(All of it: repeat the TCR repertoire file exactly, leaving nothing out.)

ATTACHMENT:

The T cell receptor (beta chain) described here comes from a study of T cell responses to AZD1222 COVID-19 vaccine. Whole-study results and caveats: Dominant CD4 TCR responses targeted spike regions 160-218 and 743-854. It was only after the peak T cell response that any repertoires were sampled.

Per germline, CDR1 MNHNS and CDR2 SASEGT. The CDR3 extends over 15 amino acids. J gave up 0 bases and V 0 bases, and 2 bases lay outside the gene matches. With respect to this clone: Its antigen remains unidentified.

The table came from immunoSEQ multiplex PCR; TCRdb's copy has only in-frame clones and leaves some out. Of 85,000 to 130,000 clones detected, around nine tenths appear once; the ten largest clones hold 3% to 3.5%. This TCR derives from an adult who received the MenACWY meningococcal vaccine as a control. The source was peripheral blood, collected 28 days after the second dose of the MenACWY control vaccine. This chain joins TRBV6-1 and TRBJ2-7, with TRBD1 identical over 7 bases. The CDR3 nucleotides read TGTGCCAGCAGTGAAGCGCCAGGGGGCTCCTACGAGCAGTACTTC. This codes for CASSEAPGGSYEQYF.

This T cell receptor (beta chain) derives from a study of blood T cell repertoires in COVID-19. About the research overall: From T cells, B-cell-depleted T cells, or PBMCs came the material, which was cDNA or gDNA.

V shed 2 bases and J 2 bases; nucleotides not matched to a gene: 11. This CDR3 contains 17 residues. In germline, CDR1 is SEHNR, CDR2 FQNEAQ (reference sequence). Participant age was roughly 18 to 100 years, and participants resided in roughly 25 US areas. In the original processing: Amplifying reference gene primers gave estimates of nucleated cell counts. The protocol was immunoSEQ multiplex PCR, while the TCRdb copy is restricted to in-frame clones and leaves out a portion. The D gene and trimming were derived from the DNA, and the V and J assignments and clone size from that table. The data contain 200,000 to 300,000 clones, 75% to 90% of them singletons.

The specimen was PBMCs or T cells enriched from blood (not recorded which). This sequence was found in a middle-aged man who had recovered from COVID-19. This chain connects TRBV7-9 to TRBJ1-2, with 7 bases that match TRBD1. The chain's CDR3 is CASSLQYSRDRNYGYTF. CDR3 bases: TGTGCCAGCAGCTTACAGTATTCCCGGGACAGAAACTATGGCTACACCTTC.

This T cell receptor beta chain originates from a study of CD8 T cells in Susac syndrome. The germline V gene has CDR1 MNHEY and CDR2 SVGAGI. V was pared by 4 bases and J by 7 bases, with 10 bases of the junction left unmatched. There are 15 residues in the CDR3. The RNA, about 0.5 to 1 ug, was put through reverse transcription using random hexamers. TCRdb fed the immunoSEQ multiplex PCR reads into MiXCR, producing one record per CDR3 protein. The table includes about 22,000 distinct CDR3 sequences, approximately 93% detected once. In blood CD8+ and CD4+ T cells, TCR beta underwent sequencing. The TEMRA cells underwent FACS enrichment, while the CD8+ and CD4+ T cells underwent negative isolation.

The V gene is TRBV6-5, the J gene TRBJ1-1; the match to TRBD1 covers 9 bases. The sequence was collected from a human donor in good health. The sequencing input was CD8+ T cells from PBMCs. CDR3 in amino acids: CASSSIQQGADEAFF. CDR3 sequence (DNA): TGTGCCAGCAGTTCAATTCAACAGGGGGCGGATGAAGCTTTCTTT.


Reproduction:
The T cell receptor (beta chain) described here comes from a study of T cell responses to AZD1222 COVID-19 vaccine. Whole-study results and caveats: Dominant CD4 TCR responses targeted spike regions 160-218 and 743-854. It was only after the peak T cell response that any repertoires were sampled.

Per germline, CDR1 MNHNS and CDR2 SASEGT. The CDR3 extends over 15 amino acids. J gave up 0 bases and V 0 bases, and 2 bases lay outside the gene matches. With respect to this clone: Its antigen remains unidentified.

The table came from immunoSEQ multiplex PCR; TCRdb's copy has only in-frame clones and leaves some out. Of 85,000 to 130,000 clones detected, around nine tenths appear once; the ten largest clones hold 3% to 3.5%. This TCR derives from an adult who received the MenACWY meningococcal vaccine as a control. The source was peripheral blood, collected 28 days after the second dose of the MenACWY control vaccine. This chain joins TRBV6-1 and TRBJ2-7, with TRBD1 identical over 7 bases. The CDR3 nucleotides read TGTGCCAGCAGTGAAGCGCCAGGGGGCTCCTACGAGCAGTACTTC. This codes for CASSEAPGGSYEQYF.

This T cell receptor (beta chain) derives from a study of blood T cell repertoires in COVID-19. About the research overall: From T cells, B-cell-depleted T cells, or PBMCs came the material, which was cDNA or gDNA.

V shed 2 bases and J 2 bases; nucleotides not matched to a gene: 11. This CDR3 contains 17 residues. In germline, CDR1 is SEHNR, CDR2 FQNEAQ (reference sequence). Participant age was roughly 18 to 100 years, and participants resided in roughly 25 US areas. In the original processing: Amplifying reference gene primers gave estimates of nucleated cell counts. The protocol was immunoSEQ multiplex PCR, while the TCRdb copy is restricted to in-frame clones and leaves out a portion. The D gene and trimming were derived from the DNA, and the V and J assignments and clone size from that table. The data contain 200,000 to 300,000 clones, 75% to 90% of them singletons.

The specimen was PBMCs or T cells enriched from blood (not recorded which). This sequence was found in a middle-aged man who had recovered from COVID-19. This chain connects TRBV7-9 to TRBJ1-2, with 7 bases that match TRBD1. The chain's CDR3 is CASSLQYSRDRNYGYTF. CDR3 bases: TGTGCCAGCAGCTTACAGTATTCCCGGGACAGAAACTATGGCTACACCTTC.

This T cell receptor beta chain originates from a study of CD8 T cells in Susac syndrome. The germline V gene has CDR1 MNHEY and CDR2 SVGAGI. V was pared by 4 bases and J by 7 bases, with 10 bases of the junction left unmatched. There are 15 residues in the CDR3. The RNA, about 0.5 to 1 ug, was put through reverse transcription using random hexamers. TCRdb fed the immunoSEQ multiplex PCR reads into MiXCR, producing one record per CDR3 protein. The table includes about 22,000 distinct CDR3 sequences, approximately 93% detected once. In blood CD8+ and CD4+ T cells, TCR beta underwent sequencing. The TEMRA cells underwent FACS enrichment, while the CD8+ and CD4+ T cells underwent negative isolation.

The V gene is TRBV6-5, the J gene TRBJ1-1; the match to TRBD1 covers 9 bases. The sequence was collected from a human donor in good health. The sequencing input was CD8+ T cells from PBMCs. CDR3 in amino acids: CASSSIQQGADEAFF. CDR3 sequence (DNA): TGTGCCAGCAGTTCAATTCAACAGGGGGCGGATGAAGCTTTCTTT.